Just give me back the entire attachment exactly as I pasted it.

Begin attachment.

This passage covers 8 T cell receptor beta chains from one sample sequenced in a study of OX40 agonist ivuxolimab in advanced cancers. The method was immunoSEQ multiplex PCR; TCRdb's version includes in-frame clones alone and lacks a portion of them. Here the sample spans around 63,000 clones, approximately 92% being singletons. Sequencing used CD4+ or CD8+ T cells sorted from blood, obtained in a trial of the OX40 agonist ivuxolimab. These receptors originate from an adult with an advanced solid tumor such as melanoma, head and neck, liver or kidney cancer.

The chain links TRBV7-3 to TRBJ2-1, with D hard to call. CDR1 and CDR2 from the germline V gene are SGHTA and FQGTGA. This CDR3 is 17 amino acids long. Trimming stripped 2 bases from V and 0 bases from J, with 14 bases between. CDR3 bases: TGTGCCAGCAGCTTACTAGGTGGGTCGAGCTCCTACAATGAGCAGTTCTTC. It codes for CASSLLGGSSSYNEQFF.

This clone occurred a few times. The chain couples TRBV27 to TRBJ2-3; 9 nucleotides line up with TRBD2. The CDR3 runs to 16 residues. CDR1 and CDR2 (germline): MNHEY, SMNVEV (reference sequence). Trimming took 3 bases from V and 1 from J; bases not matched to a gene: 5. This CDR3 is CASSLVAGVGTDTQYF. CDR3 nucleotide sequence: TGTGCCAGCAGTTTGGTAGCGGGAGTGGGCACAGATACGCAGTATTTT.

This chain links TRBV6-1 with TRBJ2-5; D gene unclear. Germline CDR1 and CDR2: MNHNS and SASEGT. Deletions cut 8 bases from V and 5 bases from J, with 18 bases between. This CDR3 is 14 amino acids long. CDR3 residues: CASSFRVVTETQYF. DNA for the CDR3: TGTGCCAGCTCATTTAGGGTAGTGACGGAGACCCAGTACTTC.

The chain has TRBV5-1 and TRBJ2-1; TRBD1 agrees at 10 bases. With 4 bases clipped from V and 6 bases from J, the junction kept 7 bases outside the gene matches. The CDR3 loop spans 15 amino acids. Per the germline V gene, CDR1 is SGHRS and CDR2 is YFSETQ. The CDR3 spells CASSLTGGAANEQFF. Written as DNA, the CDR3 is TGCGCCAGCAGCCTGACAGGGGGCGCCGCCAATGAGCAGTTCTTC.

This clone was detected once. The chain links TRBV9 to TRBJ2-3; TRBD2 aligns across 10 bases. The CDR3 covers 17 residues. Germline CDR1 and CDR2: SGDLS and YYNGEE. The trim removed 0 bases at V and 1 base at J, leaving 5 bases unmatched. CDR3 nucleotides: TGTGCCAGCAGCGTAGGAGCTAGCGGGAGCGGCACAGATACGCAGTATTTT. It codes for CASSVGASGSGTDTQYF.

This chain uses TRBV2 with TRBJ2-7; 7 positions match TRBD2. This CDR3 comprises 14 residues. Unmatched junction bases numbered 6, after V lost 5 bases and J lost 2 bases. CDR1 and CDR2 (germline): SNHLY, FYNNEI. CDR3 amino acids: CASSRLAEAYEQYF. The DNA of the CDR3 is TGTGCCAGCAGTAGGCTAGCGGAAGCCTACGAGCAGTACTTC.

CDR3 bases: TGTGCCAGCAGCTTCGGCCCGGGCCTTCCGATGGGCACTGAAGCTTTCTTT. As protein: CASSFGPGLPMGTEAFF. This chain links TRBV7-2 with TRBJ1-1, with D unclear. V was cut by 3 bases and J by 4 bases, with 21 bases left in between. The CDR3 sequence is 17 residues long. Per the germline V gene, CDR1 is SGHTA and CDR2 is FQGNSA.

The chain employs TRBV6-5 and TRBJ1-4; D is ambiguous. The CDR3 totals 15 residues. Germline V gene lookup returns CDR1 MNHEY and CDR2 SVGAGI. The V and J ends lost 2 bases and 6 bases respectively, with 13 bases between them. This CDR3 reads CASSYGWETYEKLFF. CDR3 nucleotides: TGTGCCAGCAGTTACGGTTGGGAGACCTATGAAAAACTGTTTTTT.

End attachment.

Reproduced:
This passage covers 8 T cell receptor beta chains from one sample sequenced in a study of OX40 agonist ivuxolimab in advanced cancers. The method was immunoSEQ multiplex PCR; TCRdb's version includes in-frame clones alone and lacks a portion of them. Here the sample spans around 63,000 clones, approximately 92% being singletons. Sequencing used CD4+ or CD8+ T cells sorted from blood, obtained in a trial of the OX40 agonist ivuxolimab. These receptors originate from an adult with an advanced solid tumor such as melanoma, head and neck, liver or kidney cancer.

The chain links TRBV7-3 to TRBJ2-1, with D hard to call. CDR1 and CDR2 from the germline V gene are SGHTA and FQGTGA. This CDR3 is 17 amino acids long. Trimming stripped 2 bases from V and 0 bases from J, with 14 bases between. CDR3 bases: TGTGCCAGCAGCTTACTAGGTGGGTCGAGCTCCTACAATGAGCAGTTCTTC. It codes for CASSLLGGSSSYNEQFF.

This clone occurred a few times. The chain couples TRBV27 to TRBJ2-3; 9 nucleotides line up with TRBD2. The CDR3 runs to 16 residues. CDR1 and CDR2 (germline): MNHEY, SMNVEV (reference sequence). Trimming took 3 bases from V and 1 from J; bases not matched to a gene: 5. This CDR3 is CASSLVAGVGTDTQYF. CDR3 nucleotide sequence: TGTGCCAGCAGTTTGGTAGCGGGAGTGGGCACAGATACGCAGTATTTT.

This chain links TRBV6-1 with TRBJ2-5; D gene unclear. Germline CDR1 and CDR2: MNHNS and SASEGT. Deletions cut 8 bases from V and 5 bases from J, with 18 bases between. This CDR3 is 14 amino acids long. CDR3 residues: CASSFRVVTETQYF. DNA for the CDR3: TGTGCCAGCTCATTTAGGGTAGTGACGGAGACCCAGTACTTC.

The chain has TRBV5-1 and TRBJ2-1; TRBD1 agrees at 10 bases. With 4 bases clipped from V and 6 bases from J, the junction kept 7 bases outside the gene matches. The CDR3 loop spans 15 amino acids. Per the germline V gene, CDR1 is SGHRS and CDR2 is YFSETQ. The CDR3 spells CASSLTGGAANEQFF. Written as DNA, the CDR3 is TGCGCCAGCAGCCTGACAGGGGGCGCCGCCAATGAGCAGTTCTTC.

This clone was detected once. The chain links TRBV9 to TRBJ2-3; TRBD2 aligns across 10 bases. The CDR3 covers 17 residues. Germline CDR1 and CDR2: SGDLS and YYNGEE. The trim removed 0 bases at V and 1 base at J, leaving 5 bases unmatched. CDR3 nucleotides: TGTGCCAGCAGCGTAGGAGCTAGCGGGAGCGGCACAGATACGCAGTATTTT. It codes for CASSVGASGSGTDTQYF.

This chain uses TRBV2 with TRBJ2-7; 7 positions match TRBD2. This CDR3 comprises 14 residues. Unmatched junction bases numbered 6, after V lost 5 bases and J lost 2 bases. CDR1 and CDR2 (germline): SNHLY, FYNNEI. CDR3 amino acids: CASSRLAEAYEQYF. The DNA of the CDR3 is TGTGCCAGCAGTAGGCTAGCGGAAGCCTACGAGCAGTACTTC.

CDR3 bases: TGTGCCAGCAGCTTCGGCCCGGGCCTTCCGATGGGCACTGAAGCTTTCTTT. As protein: CASSFGPGLPMGTEAFF. This chain links TRBV7-2 with TRBJ1-1, with D unclear. V was cut by 3 bases and J by 4 bases, with 21 bases left in between. The CDR3 sequence is 17 residues long. Per the germline V gene, CDR1 is SGHTA and CDR2 is FQGNSA.

The chain employs TRBV6-5 and TRBJ1-4; D is ambiguous. The CDR3 totals 15 residues. Germline V gene lookup returns CDR1 MNHEY and CDR2 SVGAGI. The V and J ends lost 2 bases and 6 bases respectively, with 13 bases between them. This CDR3 reads CASSYGWETYEKLFF. CDR3 nucleotides: TGTGCCAGCAGTTACGGTTGGGAGACCTATGAAAAACTGTTTTTT.